Hearing you may have been part of a data breach is never good thing, especially when that breach happened in July to credit reporting agency giant Equifax. Add to that, they waited to inform the public. More than 143 million Americans had their personal data compromised. Take out all of the children below 18 years old and it’s likely more than 50% of US adults. Let’s assume you have been affected.
However you don’t need to live in fear. There are steps you can take to keep your personal information safe. We have taken our time to get our tips out to you so we could compile all of the data and ensure all the information is accurate and up to date.
Here are tips to help protect yourself….
1) As a precaution you should put a fraud alert on your credit.
This is a good way to help protect your credit because lenders who pull your credit must take extra precautions to verify that it is you applying for the loan. It makes the loan process a little more cumbersome; however, a little extra time getting the loan is worth the inconvenience of your identity being stolen. You may contact any of the three credit bureaus; Equifax, Experian, or TransUnion. That one bureau will then contact the other two to add your fraud alert.
If you’d like to go through Equifax on the web follow the link below:
There are three types of fraud alerts. You’ll need to choose which one is best for you…
Initial Fraud Alert – If you’re concerned about identity theft, but haven’t yet become a victim, this fraud alert will protect your credit from unverified access for at least 90 days. You may want to place a fraud alert on your file if your wallet, Social Security card, or other personal, financial or account information are lost or stolen.
Extended Fraud Alert – For victims of identity theft, an extended fraud alert will protect your credit for seven years.
Active Duty Military Alert – For those in the military who want to protect their credit while deployed, this fraud alert lasts for one year.
2) Want even more protection? Have your credit frozen.
If you’re looking for even more protection this is a sure way to lock your credit down. No one can pull it until you unfreeze the report. Please keep in mind that this does NOT prevent illegal access to existing accounts. It can be more cumbersome in the loan process, but if you feel that your credit is at risk for identity theft, it is the best way to go. You can contact any of the credit bureaus for a credit freeze and will need to supply certain personal information. Some fees may apply for freezing your credit and/or removing the freeze, depending on the agency ($5 in NYS).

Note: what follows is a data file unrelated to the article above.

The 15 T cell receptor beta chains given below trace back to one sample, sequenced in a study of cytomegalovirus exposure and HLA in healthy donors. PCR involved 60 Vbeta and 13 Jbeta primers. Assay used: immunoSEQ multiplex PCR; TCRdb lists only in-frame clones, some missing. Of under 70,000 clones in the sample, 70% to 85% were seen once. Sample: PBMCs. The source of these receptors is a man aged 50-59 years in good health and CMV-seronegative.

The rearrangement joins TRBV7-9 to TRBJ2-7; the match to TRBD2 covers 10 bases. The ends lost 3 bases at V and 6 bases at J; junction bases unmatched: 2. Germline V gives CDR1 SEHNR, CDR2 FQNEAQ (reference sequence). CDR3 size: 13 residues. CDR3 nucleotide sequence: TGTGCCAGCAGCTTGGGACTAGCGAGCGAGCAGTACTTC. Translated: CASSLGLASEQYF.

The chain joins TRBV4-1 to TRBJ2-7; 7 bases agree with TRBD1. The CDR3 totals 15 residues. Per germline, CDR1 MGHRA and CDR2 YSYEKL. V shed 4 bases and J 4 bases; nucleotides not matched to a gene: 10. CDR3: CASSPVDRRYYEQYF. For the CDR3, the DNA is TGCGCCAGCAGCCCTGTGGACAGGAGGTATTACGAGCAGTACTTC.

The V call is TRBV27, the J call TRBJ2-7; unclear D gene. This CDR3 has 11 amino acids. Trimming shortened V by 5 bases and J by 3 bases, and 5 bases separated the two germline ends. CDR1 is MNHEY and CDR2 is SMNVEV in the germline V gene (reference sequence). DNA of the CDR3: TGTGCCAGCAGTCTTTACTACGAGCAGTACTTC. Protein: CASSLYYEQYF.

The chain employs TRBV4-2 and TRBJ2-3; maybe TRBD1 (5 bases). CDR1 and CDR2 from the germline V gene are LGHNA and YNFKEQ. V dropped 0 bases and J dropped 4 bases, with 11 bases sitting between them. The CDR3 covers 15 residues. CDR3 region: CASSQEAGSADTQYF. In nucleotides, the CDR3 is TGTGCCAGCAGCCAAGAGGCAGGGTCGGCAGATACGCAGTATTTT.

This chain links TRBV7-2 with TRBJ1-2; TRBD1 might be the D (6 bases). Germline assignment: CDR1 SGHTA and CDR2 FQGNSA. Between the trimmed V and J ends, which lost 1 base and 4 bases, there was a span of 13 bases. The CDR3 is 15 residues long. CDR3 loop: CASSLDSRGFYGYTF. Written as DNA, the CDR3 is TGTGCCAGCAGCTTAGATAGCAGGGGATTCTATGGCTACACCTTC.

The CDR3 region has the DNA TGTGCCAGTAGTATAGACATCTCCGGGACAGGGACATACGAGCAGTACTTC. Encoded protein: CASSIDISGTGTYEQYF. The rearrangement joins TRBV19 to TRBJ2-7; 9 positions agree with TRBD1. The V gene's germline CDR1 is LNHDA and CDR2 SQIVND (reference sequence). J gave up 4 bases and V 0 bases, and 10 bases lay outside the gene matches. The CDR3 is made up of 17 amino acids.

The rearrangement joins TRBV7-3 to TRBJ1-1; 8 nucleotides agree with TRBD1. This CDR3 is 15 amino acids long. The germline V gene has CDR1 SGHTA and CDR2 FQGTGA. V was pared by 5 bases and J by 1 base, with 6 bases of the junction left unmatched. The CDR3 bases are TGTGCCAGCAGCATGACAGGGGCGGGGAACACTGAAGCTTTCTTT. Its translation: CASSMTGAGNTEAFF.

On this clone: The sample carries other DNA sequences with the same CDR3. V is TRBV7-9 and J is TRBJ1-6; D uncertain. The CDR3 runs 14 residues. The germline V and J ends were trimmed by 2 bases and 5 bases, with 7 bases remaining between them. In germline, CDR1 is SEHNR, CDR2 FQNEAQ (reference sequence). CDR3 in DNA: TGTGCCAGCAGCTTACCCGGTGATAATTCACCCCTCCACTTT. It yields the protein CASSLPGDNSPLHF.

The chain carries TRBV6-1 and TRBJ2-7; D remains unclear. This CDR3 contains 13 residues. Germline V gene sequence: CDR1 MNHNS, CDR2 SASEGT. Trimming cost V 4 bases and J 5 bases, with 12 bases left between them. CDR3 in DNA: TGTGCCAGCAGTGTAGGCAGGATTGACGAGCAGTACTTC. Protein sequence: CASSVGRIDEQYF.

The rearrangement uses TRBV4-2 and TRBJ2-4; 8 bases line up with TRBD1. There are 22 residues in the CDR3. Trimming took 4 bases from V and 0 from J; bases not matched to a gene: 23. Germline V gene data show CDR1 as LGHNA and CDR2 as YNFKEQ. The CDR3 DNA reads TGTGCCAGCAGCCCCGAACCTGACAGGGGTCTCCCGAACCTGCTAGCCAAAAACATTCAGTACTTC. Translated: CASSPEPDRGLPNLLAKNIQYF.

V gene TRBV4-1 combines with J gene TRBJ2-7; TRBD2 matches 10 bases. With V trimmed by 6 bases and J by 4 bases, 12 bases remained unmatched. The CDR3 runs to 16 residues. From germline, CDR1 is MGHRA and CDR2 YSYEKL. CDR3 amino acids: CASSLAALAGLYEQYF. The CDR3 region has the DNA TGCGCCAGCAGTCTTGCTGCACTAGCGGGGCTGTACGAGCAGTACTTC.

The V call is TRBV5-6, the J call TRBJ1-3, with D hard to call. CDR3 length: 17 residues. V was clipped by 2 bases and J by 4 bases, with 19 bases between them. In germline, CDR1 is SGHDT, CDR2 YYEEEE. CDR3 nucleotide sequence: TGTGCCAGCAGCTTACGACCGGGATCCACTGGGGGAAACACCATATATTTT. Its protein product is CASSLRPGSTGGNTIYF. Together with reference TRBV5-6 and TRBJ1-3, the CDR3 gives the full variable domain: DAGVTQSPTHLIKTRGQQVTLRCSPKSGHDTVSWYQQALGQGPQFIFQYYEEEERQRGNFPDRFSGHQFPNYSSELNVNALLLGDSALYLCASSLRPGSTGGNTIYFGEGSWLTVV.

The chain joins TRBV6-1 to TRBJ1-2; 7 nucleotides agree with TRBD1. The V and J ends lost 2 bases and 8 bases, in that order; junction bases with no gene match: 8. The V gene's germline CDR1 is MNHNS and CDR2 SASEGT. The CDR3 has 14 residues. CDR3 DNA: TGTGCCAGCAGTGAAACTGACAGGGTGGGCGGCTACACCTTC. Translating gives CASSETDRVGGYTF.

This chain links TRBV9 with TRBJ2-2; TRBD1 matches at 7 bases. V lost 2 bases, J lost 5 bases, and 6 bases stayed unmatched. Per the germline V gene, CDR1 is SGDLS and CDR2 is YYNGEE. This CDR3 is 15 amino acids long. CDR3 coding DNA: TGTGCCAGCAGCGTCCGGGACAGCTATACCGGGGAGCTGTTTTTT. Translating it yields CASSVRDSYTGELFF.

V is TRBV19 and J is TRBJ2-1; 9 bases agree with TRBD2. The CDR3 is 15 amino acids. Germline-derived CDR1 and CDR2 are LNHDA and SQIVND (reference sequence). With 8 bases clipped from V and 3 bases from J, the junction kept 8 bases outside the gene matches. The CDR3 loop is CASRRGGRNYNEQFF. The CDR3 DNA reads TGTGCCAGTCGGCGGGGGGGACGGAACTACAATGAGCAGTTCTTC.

Some additional information can be found below
You may wonder which is right for you and what is the difference between a fraud alert and a credit freeze…
The FTC’s website states – A credit freeze locks down your credit. A fraud alert allows creditors to get a copy of your credit report as long as they take steps to verify your identity. For example, if you provide a telephone number, the business must call you to verify whether you are the person making the credit request. Fraud alerts may be effective at stopping someone from opening new credit accounts in your name, but they may not prevent the misuse of your existing accounts. You still need to monitor all bank, credit card and insurance statements for fraudulent transactions.
3) Monitor your credit report for fraudulent activity
We also advise taking extra steps to monitor your credit report for fraudulent activity. Credit Karma is a free website that will give you minimum coverage of your credit information. Do not put much stock in their credit scores though. Their scoring data is not timely and will rarely reflect the scores you get from credit grantors. However, they will generally alert you when a new account comes onto your credit report. You can get more information by going to www.creditkarma.com
If you would like an extra level of identity theft security and don’t mind paying then check out LifeLock. They have several plans with different levels of service and protection.
If you do have, or end up having, false identity accounts on your credit report, we can help: (518) 245-9411 moodiebluezconsulting.com
We hope this information has helped you and calmed your fears. Stay safe! If you’d like more information on the Equifax breach you can visit https://www.consumer.ftc.gov/blog/2017/09/equifax-data-breach-what-do